Email templates for event planners: Part 1 Email invitations
This post is part of a series called Email templates for event planners in which we will provide you with ready-made email templates for all kinds of events. In this post I’ll begin with the most crucial part – invitations for your attendees, but not just the invitations, you will get a whole chain of follow-up emails ready to use at your event. Below you can find a list of all the email templates presented in this post (with a brief description) followed by the actual templates & some guidelines.
Save the date – the first email you send to potential attendees urging them to „save the date” so they don’t plan anything that might interfere with your event. It’s aim is also to raise curiosity by mentioning one really compelling benefit of coming to your event.
Invitation – a friendly yet official invitation presenting the key details of your event such as the date, location, and venue as well as a list of key speakers and the subjects of their talks. It’s also good to list any possible benefits of attending your event to increase the number of guests registering online.
Confirmation & thank you – the email your guests receive after they have officially registered at your event’s website. If should include all the necessary details of your events as well as a ticket (if it’s a ticketed event).
Reminder – as people usually register months in advance for some events and many of them forget to add them to their calendars. It’s always a good idea to send that one extra reminder about a week before the event begins, just in case they’ve overlooked it.
Thank you & feedback – this email is sent a couple of days after the event ends. In this email, you thank your guests for coming to your event and also ask them for feedback in order to make future events even better the next time.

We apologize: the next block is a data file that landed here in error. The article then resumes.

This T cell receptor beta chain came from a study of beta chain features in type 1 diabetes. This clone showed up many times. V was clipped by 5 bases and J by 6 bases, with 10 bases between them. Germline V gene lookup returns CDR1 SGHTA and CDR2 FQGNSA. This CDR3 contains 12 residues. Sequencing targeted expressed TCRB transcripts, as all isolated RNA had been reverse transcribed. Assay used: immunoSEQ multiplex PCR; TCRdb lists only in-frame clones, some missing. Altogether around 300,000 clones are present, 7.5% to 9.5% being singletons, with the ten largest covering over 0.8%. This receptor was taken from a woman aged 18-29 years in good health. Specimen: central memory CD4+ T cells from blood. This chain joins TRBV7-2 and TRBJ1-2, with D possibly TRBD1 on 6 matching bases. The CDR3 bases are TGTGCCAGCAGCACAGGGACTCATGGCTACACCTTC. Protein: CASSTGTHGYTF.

Next event – if the event you’re organizing has more than one edition. It’s best to start your marketing with people who have been to previous editions first. That’s what this email is all about, using the fact that someone has already been to your previous event (and thanking them for it), but also mentioning that the next edition is right around the corner.
Save the date
Confirmation & thank you email
Reminder (1-7 days before)
Thank you & ask for feedback (1-3 days after)
Next event (optional)
Additionally, if don’t want to perceived as a rookie, we recommend you read the texts below:
First of all, here is a super list of words to avoid from Hubspot – http://blog.hubspot.com/blog/tabid/6307/bid/30684/The-Ultimate-List-of-Email-SPAM-Trigger-Words.aspx and second of all, we have a few tips & guidelines for creating a good unstoppable email message:
- Personalize – In general, people like to see or hear their name, they will also see you as more friendly.
- Keep it as short as possible –.The fewer words the better. Show your recipient you value their time.
- Avoid using words connected with sales. Terms such as „buy” or „offer” trigger spam filters and that’s not how you want to be perceived.
- Make it casual – you can write a question or even start a full sentence that you finish in the body of the message. Another idea is to write subject lines in lowercase only.
- Send 3-4 messages in one thread – try to make it continuous, but if you see that this approach is not working, switch to something a bit different.
- Make it smartphone friendly – most people check their emails on mobile devices and do not even bother to skim longer emails.
- Paragraphs – make the message clear and easy to read.
- Put keywords in bold, italics or underline them – that will draw their attention to the most important stuff. However, if you overuse it, the message will look sloppy and unclear, so follow the rule of highlighting the three or four most important pieces.
- Use bullet points or lists – same thing as above. List the three most important benefits or features.
- Use short, simple sentences – three simple sentences are easier to tackle than one, long, elaborate message; especially for non-pros in your domain.
- Try to keep it casual – try to make it sound like you’re sending a message to your friend or colleague.
- Use positive language – avoid using negative terms, as they are counterproductive.
- Dumb it down – use as much simple vocabulary as you can.